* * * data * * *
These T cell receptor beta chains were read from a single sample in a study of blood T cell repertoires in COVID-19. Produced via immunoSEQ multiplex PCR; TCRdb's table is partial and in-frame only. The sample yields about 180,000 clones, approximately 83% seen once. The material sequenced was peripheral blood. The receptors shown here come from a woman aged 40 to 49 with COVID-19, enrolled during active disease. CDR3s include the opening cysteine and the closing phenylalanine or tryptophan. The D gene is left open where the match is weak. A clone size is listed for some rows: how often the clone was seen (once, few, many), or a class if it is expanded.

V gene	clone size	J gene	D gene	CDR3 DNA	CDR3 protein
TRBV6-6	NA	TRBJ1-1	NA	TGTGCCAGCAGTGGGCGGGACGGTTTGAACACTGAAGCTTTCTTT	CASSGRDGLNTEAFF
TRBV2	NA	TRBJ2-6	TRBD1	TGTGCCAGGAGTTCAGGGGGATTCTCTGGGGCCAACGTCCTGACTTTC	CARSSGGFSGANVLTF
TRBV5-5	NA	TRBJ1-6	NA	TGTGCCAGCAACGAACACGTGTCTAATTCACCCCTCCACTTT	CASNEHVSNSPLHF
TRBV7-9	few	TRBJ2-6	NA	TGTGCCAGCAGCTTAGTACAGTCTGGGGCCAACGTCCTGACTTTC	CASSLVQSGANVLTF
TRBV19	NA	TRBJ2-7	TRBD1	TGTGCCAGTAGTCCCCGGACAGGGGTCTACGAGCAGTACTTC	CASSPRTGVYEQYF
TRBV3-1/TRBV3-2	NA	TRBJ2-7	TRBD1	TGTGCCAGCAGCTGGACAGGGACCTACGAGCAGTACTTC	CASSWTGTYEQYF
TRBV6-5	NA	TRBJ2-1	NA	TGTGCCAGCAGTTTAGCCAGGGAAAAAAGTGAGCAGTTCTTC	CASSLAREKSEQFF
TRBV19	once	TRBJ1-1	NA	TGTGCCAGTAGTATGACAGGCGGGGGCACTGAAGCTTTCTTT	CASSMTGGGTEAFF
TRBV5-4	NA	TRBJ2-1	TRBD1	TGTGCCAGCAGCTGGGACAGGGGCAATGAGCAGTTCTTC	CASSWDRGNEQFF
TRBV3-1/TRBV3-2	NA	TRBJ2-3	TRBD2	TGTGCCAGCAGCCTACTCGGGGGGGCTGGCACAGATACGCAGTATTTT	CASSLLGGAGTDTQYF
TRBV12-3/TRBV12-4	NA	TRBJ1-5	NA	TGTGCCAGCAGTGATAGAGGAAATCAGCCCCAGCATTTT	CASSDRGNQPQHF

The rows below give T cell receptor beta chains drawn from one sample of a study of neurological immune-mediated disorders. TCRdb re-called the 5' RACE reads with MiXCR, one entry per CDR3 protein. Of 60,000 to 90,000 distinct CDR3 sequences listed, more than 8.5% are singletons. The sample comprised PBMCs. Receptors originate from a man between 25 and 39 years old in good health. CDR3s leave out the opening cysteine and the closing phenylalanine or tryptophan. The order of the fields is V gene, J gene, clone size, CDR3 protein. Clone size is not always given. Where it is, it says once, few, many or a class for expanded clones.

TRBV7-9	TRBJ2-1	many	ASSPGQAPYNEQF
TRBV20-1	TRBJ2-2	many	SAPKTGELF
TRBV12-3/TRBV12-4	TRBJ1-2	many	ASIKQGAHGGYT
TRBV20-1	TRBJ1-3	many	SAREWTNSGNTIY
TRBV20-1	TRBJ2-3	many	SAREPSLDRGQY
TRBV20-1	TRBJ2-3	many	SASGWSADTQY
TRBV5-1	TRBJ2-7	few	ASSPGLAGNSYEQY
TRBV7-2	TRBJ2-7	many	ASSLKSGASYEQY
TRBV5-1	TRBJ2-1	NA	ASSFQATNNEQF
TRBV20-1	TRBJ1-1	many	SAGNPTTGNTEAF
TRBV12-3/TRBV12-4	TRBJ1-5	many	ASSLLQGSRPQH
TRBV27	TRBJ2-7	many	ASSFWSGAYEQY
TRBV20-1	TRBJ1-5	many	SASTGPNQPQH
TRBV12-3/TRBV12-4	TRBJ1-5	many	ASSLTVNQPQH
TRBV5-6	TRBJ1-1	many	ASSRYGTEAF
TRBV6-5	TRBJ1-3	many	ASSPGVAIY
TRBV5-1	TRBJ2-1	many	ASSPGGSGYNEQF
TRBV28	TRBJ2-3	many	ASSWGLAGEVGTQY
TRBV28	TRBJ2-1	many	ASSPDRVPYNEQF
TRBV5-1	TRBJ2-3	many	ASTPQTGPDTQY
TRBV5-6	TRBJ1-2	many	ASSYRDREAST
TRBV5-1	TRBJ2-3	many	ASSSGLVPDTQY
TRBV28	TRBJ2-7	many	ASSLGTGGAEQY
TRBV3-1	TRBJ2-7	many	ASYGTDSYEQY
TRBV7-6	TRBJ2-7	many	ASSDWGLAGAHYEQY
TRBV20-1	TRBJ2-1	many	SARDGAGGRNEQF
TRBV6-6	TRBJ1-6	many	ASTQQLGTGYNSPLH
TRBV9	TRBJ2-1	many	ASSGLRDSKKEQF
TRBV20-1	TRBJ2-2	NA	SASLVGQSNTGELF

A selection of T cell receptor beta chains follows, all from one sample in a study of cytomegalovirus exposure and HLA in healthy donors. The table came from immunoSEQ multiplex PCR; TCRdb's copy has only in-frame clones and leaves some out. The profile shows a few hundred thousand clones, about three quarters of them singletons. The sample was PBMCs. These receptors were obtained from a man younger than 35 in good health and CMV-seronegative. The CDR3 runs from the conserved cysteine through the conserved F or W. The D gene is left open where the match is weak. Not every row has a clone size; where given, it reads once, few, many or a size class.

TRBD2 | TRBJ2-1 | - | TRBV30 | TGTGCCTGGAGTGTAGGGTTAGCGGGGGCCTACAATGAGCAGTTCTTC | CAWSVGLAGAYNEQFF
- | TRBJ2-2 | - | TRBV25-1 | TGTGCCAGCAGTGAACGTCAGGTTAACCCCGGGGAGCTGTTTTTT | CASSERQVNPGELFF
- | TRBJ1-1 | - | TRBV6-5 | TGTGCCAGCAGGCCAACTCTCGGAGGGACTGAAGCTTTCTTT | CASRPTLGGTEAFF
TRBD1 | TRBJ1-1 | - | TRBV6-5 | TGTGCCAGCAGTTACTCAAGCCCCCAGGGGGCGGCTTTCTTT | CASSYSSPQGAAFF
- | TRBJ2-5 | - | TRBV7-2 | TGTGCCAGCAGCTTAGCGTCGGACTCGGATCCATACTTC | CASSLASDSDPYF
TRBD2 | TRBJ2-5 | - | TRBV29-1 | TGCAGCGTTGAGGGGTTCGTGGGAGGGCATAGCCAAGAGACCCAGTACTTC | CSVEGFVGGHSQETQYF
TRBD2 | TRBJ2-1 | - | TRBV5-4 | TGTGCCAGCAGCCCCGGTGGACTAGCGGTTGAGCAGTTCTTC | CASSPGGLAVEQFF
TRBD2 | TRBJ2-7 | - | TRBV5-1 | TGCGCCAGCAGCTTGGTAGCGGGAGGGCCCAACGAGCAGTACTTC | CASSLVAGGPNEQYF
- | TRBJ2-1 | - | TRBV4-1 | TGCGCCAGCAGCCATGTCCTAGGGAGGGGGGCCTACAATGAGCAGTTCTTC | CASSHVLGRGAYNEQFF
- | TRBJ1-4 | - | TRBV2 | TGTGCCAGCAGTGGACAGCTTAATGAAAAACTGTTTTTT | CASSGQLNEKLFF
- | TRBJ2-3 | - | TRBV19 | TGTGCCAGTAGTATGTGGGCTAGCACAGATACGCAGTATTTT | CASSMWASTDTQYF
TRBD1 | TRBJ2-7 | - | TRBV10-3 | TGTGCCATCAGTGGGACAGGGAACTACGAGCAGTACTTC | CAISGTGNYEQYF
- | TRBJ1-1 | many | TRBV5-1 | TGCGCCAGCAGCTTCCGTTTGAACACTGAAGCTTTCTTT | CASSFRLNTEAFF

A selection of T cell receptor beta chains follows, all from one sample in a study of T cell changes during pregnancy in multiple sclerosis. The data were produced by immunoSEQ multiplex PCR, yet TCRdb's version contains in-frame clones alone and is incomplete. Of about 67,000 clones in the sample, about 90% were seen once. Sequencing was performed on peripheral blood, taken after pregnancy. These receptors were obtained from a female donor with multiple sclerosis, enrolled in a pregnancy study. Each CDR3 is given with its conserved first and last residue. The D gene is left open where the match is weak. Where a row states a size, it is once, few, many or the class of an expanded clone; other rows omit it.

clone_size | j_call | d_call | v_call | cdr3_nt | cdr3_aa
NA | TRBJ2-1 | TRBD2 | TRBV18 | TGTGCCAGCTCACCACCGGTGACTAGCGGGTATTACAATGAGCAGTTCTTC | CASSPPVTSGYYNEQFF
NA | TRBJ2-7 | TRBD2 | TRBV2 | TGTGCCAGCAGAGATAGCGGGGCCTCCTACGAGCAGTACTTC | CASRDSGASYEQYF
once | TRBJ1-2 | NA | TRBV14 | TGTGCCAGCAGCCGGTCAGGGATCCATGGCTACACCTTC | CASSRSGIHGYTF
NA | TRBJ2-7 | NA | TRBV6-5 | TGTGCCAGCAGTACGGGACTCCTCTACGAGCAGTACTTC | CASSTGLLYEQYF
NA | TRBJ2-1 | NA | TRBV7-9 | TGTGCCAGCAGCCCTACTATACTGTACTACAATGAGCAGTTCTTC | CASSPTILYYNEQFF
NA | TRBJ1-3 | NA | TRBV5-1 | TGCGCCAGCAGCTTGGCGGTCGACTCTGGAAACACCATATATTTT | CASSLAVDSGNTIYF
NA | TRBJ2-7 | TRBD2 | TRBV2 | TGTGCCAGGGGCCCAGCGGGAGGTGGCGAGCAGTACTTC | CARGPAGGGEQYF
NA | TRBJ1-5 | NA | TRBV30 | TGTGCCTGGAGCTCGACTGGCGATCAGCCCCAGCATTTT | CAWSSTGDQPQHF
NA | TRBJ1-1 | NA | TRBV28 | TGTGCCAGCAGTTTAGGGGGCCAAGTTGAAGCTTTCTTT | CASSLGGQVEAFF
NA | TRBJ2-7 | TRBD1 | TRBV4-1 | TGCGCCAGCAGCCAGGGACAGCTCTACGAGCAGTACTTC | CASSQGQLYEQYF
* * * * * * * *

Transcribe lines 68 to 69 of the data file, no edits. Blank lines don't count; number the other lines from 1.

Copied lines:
NA | TRBJ1-1 | NA | TRBV28 | TGTGCCAGCAGTTTAGGGGGCCAAGTTGAAGCTTTCTTT | CASSLGGQVEAFF
NA | TRBJ2-7 | TRBD1 | TRBV4-1 | TGCGCCAGCAGCCAGGGACAGCTCTACGAGCAGTACTTC | CASSQGQLYEQYF